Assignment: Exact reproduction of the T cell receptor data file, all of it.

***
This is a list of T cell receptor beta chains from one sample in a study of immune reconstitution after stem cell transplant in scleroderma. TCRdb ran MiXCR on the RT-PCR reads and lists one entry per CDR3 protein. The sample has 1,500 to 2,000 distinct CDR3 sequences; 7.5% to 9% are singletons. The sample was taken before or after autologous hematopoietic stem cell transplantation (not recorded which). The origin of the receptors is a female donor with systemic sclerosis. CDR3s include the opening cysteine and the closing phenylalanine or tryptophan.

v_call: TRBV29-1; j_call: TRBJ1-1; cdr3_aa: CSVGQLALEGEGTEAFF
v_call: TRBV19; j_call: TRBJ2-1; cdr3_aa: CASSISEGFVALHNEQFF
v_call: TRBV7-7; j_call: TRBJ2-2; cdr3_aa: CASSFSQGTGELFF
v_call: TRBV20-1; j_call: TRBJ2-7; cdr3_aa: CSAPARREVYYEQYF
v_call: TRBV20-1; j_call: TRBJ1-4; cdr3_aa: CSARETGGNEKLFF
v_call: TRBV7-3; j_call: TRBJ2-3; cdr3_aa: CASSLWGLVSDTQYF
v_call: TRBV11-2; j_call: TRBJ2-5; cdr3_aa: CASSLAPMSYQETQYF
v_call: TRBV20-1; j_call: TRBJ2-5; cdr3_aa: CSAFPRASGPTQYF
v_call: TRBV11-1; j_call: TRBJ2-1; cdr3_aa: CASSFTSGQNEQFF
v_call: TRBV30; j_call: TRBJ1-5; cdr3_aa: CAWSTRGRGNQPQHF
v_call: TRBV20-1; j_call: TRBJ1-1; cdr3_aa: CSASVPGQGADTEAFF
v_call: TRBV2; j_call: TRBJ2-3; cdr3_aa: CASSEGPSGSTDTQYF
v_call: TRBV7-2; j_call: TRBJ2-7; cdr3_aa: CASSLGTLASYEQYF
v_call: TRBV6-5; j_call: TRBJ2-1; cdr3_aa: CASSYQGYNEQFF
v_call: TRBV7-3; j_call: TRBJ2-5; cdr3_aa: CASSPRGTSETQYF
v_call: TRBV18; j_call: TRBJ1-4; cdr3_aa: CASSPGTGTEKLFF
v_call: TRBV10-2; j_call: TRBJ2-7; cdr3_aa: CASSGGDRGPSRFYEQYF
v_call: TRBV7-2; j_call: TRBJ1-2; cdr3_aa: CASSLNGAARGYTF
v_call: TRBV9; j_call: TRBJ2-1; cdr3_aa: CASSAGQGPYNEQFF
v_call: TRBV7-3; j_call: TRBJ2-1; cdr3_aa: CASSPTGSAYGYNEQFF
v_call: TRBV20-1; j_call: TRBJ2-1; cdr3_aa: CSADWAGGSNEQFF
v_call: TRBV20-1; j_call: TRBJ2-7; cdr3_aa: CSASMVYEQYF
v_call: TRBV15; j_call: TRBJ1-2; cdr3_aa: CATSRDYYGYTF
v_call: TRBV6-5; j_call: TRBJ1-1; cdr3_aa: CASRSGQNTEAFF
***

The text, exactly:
This is a list of T cell receptor beta chains from one sample in a study of immune reconstitution after stem cell transplant in scleroderma. TCRdb ran MiXCR on the RT-PCR reads and lists one entry per CDR3 protein. The sample has 1,500 to 2,000 distinct CDR3 sequences; 7.5% to 9% are singletons. The sample was taken before or after autologous hematopoietic stem cell transplantation (not recorded which). The origin of the receptors is a female donor with systemic sclerosis. CDR3s include the opening cysteine and the closing phenylalanine or tryptophan.

v_call: TRBV29-1; j_call: TRBJ1-1; cdr3_aa: CSVGQLALEGEGTEAFF
v_call: TRBV19; j_call: TRBJ2-1; cdr3_aa: CASSISEGFVALHNEQFF
v_call: TRBV7-7; j_call: TRBJ2-2; cdr3_aa: CASSFSQGTGELFF
v_call: TRBV20-1; j_call: TRBJ2-7; cdr3_aa: CSAPARREVYYEQYF
v_call: TRBV20-1; j_call: TRBJ1-4; cdr3_aa: CSARETGGNEKLFF
v_call: TRBV7-3; j_call: TRBJ2-3; cdr3_aa: CASSLWGLVSDTQYF
v_call: TRBV11-2; j_call: TRBJ2-5; cdr3_aa: CASSLAPMSYQETQYF
v_call: TRBV20-1; j_call: TRBJ2-5; cdr3_aa: CSAFPRASGPTQYF
v_call: TRBV11-1; j_call: TRBJ2-1; cdr3_aa: CASSFTSGQNEQFF
v_call: TRBV30; j_call: TRBJ1-5; cdr3_aa: CAWSTRGRGNQPQHF
v_call: TRBV20-1; j_call: TRBJ1-1; cdr3_aa: CSASVPGQGADTEAFF
v_call: TRBV2; j_call: TRBJ2-3; cdr3_aa: CASSEGPSGSTDTQYF
v_call: TRBV7-2; j_call: TRBJ2-7; cdr3_aa: CASSLGTLASYEQYF
v_call: TRBV6-5; j_call: TRBJ2-1; cdr3_aa: CASSYQGYNEQFF
v_call: TRBV7-3; j_call: TRBJ2-5; cdr3_aa: CASSPRGTSETQYF
v_call: TRBV18; j_call: TRBJ1-4; cdr3_aa: CASSPGTGTEKLFF
v_call: TRBV10-2; j_call: TRBJ2-7; cdr3_aa: CASSGGDRGPSRFYEQYF
v_call: TRBV7-2; j_call: TRBJ1-2; cdr3_aa: CASSLNGAARGYTF
v_call: TRBV9; j_call: TRBJ2-1; cdr3_aa: CASSAGQGPYNEQFF
v_call: TRBV7-3; j_call: TRBJ2-1; cdr3_aa: CASSPTGSAYGYNEQFF
v_call: TRBV20-1; j_call: TRBJ2-1; cdr3_aa: CSADWAGGSNEQFF
v_call: TRBV20-1; j_call: TRBJ2-7; cdr3_aa: CSASMVYEQYF
v_call: TRBV15; j_call: TRBJ1-2; cdr3_aa: CATSRDYYGYTF
v_call: TRBV6-5; j_call: TRBJ1-1; cdr3_aa: CASRSGQNTEAFF